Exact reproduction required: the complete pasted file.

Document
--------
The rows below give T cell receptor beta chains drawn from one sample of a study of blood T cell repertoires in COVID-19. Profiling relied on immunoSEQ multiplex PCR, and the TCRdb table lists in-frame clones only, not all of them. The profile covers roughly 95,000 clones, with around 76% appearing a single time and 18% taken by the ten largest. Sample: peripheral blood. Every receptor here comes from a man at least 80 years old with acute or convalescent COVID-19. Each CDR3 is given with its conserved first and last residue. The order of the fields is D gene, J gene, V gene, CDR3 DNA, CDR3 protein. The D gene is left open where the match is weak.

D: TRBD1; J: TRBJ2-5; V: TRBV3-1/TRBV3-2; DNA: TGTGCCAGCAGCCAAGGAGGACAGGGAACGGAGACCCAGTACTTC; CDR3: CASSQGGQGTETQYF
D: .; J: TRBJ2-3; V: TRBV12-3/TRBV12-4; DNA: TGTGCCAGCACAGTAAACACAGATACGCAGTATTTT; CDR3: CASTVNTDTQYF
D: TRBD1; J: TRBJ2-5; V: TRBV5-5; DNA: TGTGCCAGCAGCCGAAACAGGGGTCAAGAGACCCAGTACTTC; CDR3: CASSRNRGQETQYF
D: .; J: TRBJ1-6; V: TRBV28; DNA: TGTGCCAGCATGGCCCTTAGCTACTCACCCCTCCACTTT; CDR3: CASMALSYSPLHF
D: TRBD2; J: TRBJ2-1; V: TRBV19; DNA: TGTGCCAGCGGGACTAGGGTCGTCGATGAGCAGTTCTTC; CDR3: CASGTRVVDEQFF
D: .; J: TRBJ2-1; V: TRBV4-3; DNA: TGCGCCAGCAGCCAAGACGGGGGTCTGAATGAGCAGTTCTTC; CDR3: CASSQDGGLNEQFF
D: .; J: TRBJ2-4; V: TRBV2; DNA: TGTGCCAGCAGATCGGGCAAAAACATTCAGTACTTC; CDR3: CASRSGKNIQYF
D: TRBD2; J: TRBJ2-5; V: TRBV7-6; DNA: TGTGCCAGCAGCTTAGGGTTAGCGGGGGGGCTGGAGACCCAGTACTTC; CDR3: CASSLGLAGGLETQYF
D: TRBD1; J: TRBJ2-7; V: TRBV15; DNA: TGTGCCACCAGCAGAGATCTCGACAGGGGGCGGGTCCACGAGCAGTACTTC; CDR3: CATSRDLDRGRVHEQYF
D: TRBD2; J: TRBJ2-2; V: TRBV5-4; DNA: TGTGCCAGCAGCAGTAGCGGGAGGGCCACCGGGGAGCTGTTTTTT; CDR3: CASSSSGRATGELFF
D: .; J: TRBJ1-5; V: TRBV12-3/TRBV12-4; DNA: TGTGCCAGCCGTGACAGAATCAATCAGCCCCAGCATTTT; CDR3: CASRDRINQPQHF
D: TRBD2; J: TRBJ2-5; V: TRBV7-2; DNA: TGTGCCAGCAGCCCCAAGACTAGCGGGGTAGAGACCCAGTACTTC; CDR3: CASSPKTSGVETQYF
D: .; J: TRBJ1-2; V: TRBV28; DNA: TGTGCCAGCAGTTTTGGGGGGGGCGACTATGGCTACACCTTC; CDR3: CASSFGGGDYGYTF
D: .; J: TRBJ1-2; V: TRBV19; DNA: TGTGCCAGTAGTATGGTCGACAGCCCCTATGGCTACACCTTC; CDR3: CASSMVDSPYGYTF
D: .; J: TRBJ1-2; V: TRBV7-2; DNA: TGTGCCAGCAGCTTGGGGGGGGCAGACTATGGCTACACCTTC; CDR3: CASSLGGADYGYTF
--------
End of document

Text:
The rows below give T cell receptor beta chains drawn from one sample of a study of blood T cell repertoires in COVID-19. Profiling relied on immunoSEQ multiplex PCR, and the TCRdb table lists in-frame clones only, not all of them. The profile covers roughly 95,000 clones, with around 76% appearing a single time and 18% taken by the ten largest. Sample: peripheral blood. Every receptor here comes from a man at least 80 years old with acute or convalescent COVID-19. Each CDR3 is given with its conserved first and last residue. The order of the fields is D gene, J gene, V gene, CDR3 DNA, CDR3 protein. The D gene is left open where the match is weak.

D: TRBD1; J: TRBJ2-5; V: TRBV3-1/TRBV3-2; DNA: TGTGCCAGCAGCCAAGGAGGACAGGGAACGGAGACCCAGTACTTC; CDR3: CASSQGGQGTETQYF
D: .; J: TRBJ2-3; V: TRBV12-3/TRBV12-4; DNA: TGTGCCAGCACAGTAAACACAGATACGCAGTATTTT; CDR3: CASTVNTDTQYF
D: TRBD1; J: TRBJ2-5; V: TRBV5-5; DNA: TGTGCCAGCAGCCGAAACAGGGGTCAAGAGACCCAGTACTTC; CDR3: CASSRNRGQETQYF
D: .; J: TRBJ1-6; V: TRBV28; DNA: TGTGCCAGCATGGCCCTTAGCTACTCACCCCTCCACTTT; CDR3: CASMALSYSPLHF
D: TRBD2; J: TRBJ2-1; V: TRBV19; DNA: TGTGCCAGCGGGACTAGGGTCGTCGATGAGCAGTTCTTC; CDR3: CASGTRVVDEQFF
D: .; J: TRBJ2-1; V: TRBV4-3; DNA: TGCGCCAGCAGCCAAGACGGGGGTCTGAATGAGCAGTTCTTC; CDR3: CASSQDGGLNEQFF
D: .; J: TRBJ2-4; V: TRBV2; DNA: TGTGCCAGCAGATCGGGCAAAAACATTCAGTACTTC; CDR3: CASRSGKNIQYF
D: TRBD2; J: TRBJ2-5; V: TRBV7-6; DNA: TGTGCCAGCAGCTTAGGGTTAGCGGGGGGGCTGGAGACCCAGTACTTC; CDR3: CASSLGLAGGLETQYF
D: TRBD1; J: TRBJ2-7; V: TRBV15; DNA: TGTGCCACCAGCAGAGATCTCGACAGGGGGCGGGTCCACGAGCAGTACTTC; CDR3: CATSRDLDRGRVHEQYF
D: TRBD2; J: TRBJ2-2; V: TRBV5-4; DNA: TGTGCCAGCAGCAGTAGCGGGAGGGCCACCGGGGAGCTGTTTTTT; CDR3: CASSSSGRATGELFF
D: .; J: TRBJ1-5; V: TRBV12-3/TRBV12-4; DNA: TGTGCCAGCCGTGACAGAATCAATCAGCCCCAGCATTTT; CDR3: CASRDRINQPQHF
D: TRBD2; J: TRBJ2-5; V: TRBV7-2; DNA: TGTGCCAGCAGCCCCAAGACTAGCGGGGTAGAGACCCAGTACTTC; CDR3: CASSPKTSGVETQYF
D: .; J: TRBJ1-2; V: TRBV28; DNA: TGTGCCAGCAGTTTTGGGGGGGGCGACTATGGCTACACCTTC; CDR3: CASSFGGGDYGYTF
D: .; J: TRBJ1-2; V: TRBV19; DNA: TGTGCCAGTAGTATGGTCGACAGCCCCTATGGCTACACCTTC; CDR3: CASSMVDSPYGYTF
D: .; J: TRBJ1-2; V: TRBV7-2; DNA: TGTGCCAGCAGCTTGGGGGGGGCAGACTATGGCTACACCTTC; CDR3: CASSLGGADYGYTF